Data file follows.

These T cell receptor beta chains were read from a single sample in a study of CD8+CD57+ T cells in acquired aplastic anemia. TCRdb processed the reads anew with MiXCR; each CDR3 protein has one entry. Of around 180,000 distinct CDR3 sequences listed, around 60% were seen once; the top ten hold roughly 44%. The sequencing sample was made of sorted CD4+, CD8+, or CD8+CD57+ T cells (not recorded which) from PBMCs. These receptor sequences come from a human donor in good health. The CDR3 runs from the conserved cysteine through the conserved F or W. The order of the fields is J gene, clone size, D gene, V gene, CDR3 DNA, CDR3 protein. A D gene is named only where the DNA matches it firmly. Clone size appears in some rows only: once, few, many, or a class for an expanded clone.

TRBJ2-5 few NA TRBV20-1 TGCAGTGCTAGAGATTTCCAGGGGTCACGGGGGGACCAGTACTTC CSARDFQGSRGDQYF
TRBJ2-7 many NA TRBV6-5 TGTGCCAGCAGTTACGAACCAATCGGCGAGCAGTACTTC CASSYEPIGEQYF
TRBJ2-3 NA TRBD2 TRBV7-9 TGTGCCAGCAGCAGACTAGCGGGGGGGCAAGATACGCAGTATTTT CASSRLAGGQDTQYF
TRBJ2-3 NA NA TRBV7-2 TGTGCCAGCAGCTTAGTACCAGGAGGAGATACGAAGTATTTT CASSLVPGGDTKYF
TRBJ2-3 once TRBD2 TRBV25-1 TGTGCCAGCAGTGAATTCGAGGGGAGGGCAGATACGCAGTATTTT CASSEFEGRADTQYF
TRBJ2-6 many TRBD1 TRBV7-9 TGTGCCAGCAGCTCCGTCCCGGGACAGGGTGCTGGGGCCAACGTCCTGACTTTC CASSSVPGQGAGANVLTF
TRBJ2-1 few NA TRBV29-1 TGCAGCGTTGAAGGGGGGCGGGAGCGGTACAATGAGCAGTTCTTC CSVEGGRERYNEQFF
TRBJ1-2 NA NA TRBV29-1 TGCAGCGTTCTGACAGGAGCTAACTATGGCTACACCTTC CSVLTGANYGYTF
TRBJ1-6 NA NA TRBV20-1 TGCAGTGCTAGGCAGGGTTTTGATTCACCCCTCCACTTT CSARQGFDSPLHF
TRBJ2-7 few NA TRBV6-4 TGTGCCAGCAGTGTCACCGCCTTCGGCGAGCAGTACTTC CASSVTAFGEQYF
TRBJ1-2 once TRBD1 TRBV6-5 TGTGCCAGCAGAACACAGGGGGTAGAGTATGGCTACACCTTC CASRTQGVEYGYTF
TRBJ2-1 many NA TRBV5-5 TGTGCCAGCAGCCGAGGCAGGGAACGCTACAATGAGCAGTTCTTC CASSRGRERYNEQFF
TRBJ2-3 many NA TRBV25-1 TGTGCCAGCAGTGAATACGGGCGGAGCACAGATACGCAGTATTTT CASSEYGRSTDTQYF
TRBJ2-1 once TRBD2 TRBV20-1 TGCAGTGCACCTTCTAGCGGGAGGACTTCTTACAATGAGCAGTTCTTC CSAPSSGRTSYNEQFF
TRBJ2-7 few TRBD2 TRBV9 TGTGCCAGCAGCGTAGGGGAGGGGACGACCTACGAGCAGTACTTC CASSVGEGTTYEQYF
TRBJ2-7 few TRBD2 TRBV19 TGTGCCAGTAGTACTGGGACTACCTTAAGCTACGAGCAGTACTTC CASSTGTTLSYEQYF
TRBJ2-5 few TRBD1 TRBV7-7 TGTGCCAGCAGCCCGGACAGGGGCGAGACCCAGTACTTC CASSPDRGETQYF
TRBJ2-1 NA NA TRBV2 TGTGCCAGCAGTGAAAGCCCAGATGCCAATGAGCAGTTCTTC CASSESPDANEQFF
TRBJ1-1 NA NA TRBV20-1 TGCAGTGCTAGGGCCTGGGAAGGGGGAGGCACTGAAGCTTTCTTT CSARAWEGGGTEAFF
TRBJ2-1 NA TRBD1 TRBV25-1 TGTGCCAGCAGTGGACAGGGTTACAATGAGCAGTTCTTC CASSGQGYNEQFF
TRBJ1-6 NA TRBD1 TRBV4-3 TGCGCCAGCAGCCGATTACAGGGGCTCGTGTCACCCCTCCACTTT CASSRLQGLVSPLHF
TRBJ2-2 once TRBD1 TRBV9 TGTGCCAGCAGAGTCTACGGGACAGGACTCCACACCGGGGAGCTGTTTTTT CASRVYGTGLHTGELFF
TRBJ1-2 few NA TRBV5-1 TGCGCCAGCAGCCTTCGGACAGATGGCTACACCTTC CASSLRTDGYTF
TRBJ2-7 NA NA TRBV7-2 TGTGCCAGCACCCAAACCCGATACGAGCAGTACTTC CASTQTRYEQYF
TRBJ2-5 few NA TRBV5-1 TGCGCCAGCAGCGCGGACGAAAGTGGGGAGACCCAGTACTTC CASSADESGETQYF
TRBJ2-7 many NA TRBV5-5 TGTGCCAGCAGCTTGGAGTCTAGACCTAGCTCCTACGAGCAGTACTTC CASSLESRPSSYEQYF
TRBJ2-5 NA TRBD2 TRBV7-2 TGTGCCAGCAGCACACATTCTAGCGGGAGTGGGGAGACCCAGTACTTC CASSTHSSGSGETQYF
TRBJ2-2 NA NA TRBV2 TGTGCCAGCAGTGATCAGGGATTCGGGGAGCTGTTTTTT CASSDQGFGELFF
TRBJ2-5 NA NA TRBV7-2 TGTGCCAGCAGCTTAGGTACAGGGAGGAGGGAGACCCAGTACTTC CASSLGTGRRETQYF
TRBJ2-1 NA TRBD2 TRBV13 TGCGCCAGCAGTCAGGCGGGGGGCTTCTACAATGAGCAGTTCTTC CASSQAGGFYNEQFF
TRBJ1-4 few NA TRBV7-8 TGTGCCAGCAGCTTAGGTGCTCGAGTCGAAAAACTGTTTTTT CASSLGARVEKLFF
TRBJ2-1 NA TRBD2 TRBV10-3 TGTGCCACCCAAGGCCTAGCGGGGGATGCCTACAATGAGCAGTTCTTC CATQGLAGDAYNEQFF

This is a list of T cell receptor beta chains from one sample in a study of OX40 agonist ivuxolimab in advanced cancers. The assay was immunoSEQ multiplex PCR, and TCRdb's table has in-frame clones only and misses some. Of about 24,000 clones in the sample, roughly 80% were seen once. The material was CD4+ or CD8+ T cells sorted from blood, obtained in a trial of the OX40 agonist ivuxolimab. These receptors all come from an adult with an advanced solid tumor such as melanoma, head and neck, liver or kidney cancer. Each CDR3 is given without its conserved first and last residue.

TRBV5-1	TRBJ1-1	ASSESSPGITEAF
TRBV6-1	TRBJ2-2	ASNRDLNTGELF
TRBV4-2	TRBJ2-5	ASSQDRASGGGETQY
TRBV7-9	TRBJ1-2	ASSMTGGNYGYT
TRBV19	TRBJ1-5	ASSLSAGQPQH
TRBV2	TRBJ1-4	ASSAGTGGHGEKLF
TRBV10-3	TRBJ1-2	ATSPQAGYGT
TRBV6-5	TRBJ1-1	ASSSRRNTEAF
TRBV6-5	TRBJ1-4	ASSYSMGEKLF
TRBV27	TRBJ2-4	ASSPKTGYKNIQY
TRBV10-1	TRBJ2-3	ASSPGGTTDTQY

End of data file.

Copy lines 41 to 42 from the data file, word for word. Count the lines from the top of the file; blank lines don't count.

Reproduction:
TRBV10-3	TRBJ1-2	ATSPQAGYGT
TRBV6-5	TRBJ1-1	ASSSRRNTEAF